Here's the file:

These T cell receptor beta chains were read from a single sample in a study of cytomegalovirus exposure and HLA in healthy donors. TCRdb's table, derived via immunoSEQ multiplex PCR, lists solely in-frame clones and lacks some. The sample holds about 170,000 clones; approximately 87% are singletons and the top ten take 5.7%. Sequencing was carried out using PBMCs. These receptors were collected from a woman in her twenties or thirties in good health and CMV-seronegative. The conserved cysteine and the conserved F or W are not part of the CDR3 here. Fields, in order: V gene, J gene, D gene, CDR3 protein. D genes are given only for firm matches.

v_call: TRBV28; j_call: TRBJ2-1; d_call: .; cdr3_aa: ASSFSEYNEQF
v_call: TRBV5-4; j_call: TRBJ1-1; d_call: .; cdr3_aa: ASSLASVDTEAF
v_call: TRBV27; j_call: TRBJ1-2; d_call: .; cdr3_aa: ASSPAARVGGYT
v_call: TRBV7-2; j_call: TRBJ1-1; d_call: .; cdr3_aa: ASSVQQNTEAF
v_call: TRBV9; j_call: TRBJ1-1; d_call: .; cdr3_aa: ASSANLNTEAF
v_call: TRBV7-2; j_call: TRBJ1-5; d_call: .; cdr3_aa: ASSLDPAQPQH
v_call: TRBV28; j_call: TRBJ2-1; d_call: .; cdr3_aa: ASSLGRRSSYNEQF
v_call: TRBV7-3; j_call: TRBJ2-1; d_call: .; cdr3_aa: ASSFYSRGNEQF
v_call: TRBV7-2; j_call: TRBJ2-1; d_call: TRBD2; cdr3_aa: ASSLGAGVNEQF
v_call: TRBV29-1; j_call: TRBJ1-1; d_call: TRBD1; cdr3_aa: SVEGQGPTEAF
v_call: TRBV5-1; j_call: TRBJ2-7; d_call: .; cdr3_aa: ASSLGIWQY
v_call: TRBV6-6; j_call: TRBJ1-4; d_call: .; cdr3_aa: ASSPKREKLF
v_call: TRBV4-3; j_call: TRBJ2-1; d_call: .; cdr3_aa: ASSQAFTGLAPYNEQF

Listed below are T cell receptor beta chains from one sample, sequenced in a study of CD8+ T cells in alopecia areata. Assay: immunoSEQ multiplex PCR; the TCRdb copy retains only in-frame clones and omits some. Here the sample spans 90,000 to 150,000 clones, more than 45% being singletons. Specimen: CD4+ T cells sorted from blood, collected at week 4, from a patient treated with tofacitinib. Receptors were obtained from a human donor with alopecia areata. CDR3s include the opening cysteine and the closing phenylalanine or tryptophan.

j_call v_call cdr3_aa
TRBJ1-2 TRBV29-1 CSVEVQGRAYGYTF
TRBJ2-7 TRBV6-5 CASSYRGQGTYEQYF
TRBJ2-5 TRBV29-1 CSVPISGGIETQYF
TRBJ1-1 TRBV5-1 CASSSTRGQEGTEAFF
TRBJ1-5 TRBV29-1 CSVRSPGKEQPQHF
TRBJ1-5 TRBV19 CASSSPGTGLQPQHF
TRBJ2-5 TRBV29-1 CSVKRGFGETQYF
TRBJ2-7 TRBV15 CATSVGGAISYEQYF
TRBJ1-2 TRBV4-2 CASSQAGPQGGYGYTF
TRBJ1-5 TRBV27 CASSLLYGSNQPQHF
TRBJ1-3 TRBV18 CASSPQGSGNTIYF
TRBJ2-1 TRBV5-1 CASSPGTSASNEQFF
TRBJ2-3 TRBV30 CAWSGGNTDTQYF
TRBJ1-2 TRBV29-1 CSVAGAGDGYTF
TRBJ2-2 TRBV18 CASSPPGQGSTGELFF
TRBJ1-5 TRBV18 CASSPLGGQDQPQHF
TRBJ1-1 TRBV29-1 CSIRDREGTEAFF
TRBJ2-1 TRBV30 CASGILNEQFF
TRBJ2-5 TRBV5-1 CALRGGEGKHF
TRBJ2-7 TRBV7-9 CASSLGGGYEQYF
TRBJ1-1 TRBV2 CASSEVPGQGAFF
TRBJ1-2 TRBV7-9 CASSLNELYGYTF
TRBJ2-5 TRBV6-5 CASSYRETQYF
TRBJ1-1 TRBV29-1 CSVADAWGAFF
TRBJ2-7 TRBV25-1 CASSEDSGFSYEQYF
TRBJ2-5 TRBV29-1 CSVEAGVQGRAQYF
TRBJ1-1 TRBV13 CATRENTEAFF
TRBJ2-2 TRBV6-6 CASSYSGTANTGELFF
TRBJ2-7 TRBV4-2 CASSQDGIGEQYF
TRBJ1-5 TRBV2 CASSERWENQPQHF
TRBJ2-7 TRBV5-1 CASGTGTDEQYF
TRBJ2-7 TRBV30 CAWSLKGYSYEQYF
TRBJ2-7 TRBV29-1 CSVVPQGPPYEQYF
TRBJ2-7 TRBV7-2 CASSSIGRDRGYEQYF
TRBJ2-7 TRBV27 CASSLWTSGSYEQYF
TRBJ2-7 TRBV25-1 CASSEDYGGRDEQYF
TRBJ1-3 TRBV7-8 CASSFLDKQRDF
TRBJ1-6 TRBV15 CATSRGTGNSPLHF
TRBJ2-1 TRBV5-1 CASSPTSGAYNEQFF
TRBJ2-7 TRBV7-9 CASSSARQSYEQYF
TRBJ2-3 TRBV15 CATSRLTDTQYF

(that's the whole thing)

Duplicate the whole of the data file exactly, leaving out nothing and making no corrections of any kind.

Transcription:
These T cell receptor beta chains were read from a single sample in a study of cytomegalovirus exposure and HLA in healthy donors. TCRdb's table, derived via immunoSEQ multiplex PCR, lists solely in-frame clones and lacks some. The sample holds about 170,000 clones; approximately 87% are singletons and the top ten take 5.7%. Sequencing was carried out using PBMCs. These receptors were collected from a woman in her twenties or thirties in good health and CMV-seronegative. The conserved cysteine and the conserved F or W are not part of the CDR3 here. Fields, in order: V gene, J gene, D gene, CDR3 protein. D genes are given only for firm matches.

v_call: TRBV28; j_call: TRBJ2-1; d_call: .; cdr3_aa: ASSFSEYNEQF
v_call: TRBV5-4; j_call: TRBJ1-1; d_call: .; cdr3_aa: ASSLASVDTEAF
v_call: TRBV27; j_call: TRBJ1-2; d_call: .; cdr3_aa: ASSPAARVGGYT
v_call: TRBV7-2; j_call: TRBJ1-1; d_call: .; cdr3_aa: ASSVQQNTEAF
v_call: TRBV9; j_call: TRBJ1-1; d_call: .; cdr3_aa: ASSANLNTEAF
v_call: TRBV7-2; j_call: TRBJ1-5; d_call: .; cdr3_aa: ASSLDPAQPQH
v_call: TRBV28; j_call: TRBJ2-1; d_call: .; cdr3_aa: ASSLGRRSSYNEQF
v_call: TRBV7-3; j_call: TRBJ2-1; d_call: .; cdr3_aa: ASSFYSRGNEQF
v_call: TRBV7-2; j_call: TRBJ2-1; d_call: TRBD2; cdr3_aa: ASSLGAGVNEQF
v_call: TRBV29-1; j_call: TRBJ1-1; d_call: TRBD1; cdr3_aa: SVEGQGPTEAF
v_call: TRBV5-1; j_call: TRBJ2-7; d_call: .; cdr3_aa: ASSLGIWQY
v_call: TRBV6-6; j_call: TRBJ1-4; d_call: .; cdr3_aa: ASSPKREKLF
v_call: TRBV4-3; j_call: TRBJ2-1; d_call: .; cdr3_aa: ASSQAFTGLAPYNEQF

Listed below are T cell receptor beta chains from one sample, sequenced in a study of CD8+ T cells in alopecia areata. Assay: immunoSEQ multiplex PCR; the TCRdb copy retains only in-frame clones and omits some. Here the sample spans 90,000 to 150,000 clones, more than 45% being singletons. Specimen: CD4+ T cells sorted from blood, collected at week 4, from a patient treated with tofacitinib. Receptors were obtained from a human donor with alopecia areata. CDR3s include the opening cysteine and the closing phenylalanine or tryptophan.

j_call v_call cdr3_aa
TRBJ1-2 TRBV29-1 CSVEVQGRAYGYTF
TRBJ2-7 TRBV6-5 CASSYRGQGTYEQYF
TRBJ2-5 TRBV29-1 CSVPISGGIETQYF
TRBJ1-1 TRBV5-1 CASSSTRGQEGTEAFF
TRBJ1-5 TRBV29-1 CSVRSPGKEQPQHF
TRBJ1-5 TRBV19 CASSSPGTGLQPQHF
TRBJ2-5 TRBV29-1 CSVKRGFGETQYF
TRBJ2-7 TRBV15 CATSVGGAISYEQYF
TRBJ1-2 TRBV4-2 CASSQAGPQGGYGYTF
TRBJ1-5 TRBV27 CASSLLYGSNQPQHF
TRBJ1-3 TRBV18 CASSPQGSGNTIYF
TRBJ2-1 TRBV5-1 CASSPGTSASNEQFF
TRBJ2-3 TRBV30 CAWSGGNTDTQYF
TRBJ1-2 TRBV29-1 CSVAGAGDGYTF
TRBJ2-2 TRBV18 CASSPPGQGSTGELFF
TRBJ1-5 TRBV18 CASSPLGGQDQPQHF
TRBJ1-1 TRBV29-1 CSIRDREGTEAFF
TRBJ2-1 TRBV30 CASGILNEQFF
TRBJ2-5 TRBV5-1 CALRGGEGKHF
TRBJ2-7 TRBV7-9 CASSLGGGYEQYF
TRBJ1-1 TRBV2 CASSEVPGQGAFF
TRBJ1-2 TRBV7-9 CASSLNELYGYTF
TRBJ2-5 TRBV6-5 CASSYRETQYF
TRBJ1-1 TRBV29-1 CSVADAWGAFF
TRBJ2-7 TRBV25-1 CASSEDSGFSYEQYF
TRBJ2-5 TRBV29-1 CSVEAGVQGRAQYF
TRBJ1-1 TRBV13 CATRENTEAFF
TRBJ2-2 TRBV6-6 CASSYSGTANTGELFF
TRBJ2-7 TRBV4-2 CASSQDGIGEQYF
TRBJ1-5 TRBV2 CASSERWENQPQHF
TRBJ2-7 TRBV5-1 CASGTGTDEQYF
TRBJ2-7 TRBV30 CAWSLKGYSYEQYF
TRBJ2-7 TRBV29-1 CSVVPQGPPYEQYF
TRBJ2-7 TRBV7-2 CASSSIGRDRGYEQYF
TRBJ2-7 TRBV27 CASSLWTSGSYEQYF
TRBJ2-7 TRBV25-1 CASSEDYGGRDEQYF
TRBJ1-3 TRBV7-8 CASSFLDKQRDF
TRBJ1-6 TRBV15 CATSRGTGNSPLHF
TRBJ2-1 TRBV5-1 CASSPTSGAYNEQFF
TRBJ2-7 TRBV7-9 CASSSARQSYEQYF
TRBJ2-3 TRBV15 CATSRLTDTQYF